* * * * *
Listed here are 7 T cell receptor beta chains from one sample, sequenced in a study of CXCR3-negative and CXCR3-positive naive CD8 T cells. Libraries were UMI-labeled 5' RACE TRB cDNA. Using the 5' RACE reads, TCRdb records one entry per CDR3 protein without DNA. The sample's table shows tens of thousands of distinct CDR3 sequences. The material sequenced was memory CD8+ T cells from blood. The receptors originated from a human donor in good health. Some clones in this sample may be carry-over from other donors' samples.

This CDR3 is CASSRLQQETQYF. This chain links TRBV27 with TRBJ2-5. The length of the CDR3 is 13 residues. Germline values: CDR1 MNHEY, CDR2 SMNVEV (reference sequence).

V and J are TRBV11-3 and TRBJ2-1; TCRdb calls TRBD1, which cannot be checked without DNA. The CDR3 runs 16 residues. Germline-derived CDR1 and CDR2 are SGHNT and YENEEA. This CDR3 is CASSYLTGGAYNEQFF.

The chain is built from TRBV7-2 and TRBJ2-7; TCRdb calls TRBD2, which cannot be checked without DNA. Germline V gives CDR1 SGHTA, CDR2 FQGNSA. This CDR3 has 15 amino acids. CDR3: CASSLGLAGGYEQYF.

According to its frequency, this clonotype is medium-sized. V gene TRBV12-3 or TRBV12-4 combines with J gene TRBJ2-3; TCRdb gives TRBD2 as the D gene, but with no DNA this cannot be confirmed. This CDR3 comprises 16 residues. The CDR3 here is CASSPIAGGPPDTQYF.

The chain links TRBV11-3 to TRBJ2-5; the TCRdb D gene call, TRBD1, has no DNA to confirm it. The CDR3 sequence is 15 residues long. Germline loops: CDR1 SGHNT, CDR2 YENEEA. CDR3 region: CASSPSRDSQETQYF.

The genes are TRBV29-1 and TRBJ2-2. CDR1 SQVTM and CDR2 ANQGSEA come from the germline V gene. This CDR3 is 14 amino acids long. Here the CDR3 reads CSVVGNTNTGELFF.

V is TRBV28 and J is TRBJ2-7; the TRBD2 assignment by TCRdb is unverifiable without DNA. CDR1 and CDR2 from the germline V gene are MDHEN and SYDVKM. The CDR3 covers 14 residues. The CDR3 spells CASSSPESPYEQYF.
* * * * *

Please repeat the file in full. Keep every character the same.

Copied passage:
Listed here are 7 T cell receptor beta chains from one sample, sequenced in a study of CXCR3-negative and CXCR3-positive naive CD8 T cells. Libraries were UMI-labeled 5' RACE TRB cDNA. Using the 5' RACE reads, TCRdb records one entry per CDR3 protein without DNA. The sample's table shows tens of thousands of distinct CDR3 sequences. The material sequenced was memory CD8+ T cells from blood. The receptors originated from a human donor in good health. Some clones in this sample may be carry-over from other donors' samples.

This CDR3 is CASSRLQQETQYF. This chain links TRBV27 with TRBJ2-5. The length of the CDR3 is 13 residues. Germline values: CDR1 MNHEY, CDR2 SMNVEV (reference sequence).

V and J are TRBV11-3 and TRBJ2-1; TCRdb calls TRBD1, which cannot be checked without DNA. The CDR3 runs 16 residues. Germline-derived CDR1 and CDR2 are SGHNT and YENEEA. This CDR3 is CASSYLTGGAYNEQFF.

The chain is built from TRBV7-2 and TRBJ2-7; TCRdb calls TRBD2, which cannot be checked without DNA. Germline V gives CDR1 SGHTA, CDR2 FQGNSA. This CDR3 has 15 amino acids. CDR3: CASSLGLAGGYEQYF.

According to its frequency, this clonotype is medium-sized. V gene TRBV12-3 or TRBV12-4 combines with J gene TRBJ2-3; TCRdb gives TRBD2 as the D gene, but with no DNA this cannot be confirmed. This CDR3 comprises 16 residues. The CDR3 here is CASSPIAGGPPDTQYF.

The chain links TRBV11-3 to TRBJ2-5; the TCRdb D gene call, TRBD1, has no DNA to confirm it. The CDR3 sequence is 15 residues long. Germline loops: CDR1 SGHNT, CDR2 YENEEA. CDR3 region: CASSPSRDSQETQYF.

The genes are TRBV29-1 and TRBJ2-2. CDR1 SQVTM and CDR2 ANQGSEA come from the germline V gene. This CDR3 is 14 amino acids long. Here the CDR3 reads CSVVGNTNTGELFF.

V is TRBV28 and J is TRBJ2-7; the TRBD2 assignment by TCRdb is unverifiable without DNA. CDR1 and CDR2 from the germline V gene are MDHEN and SYDVKM. The CDR3 covers 14 residues. The CDR3 spells CASSSPESPYEQYF.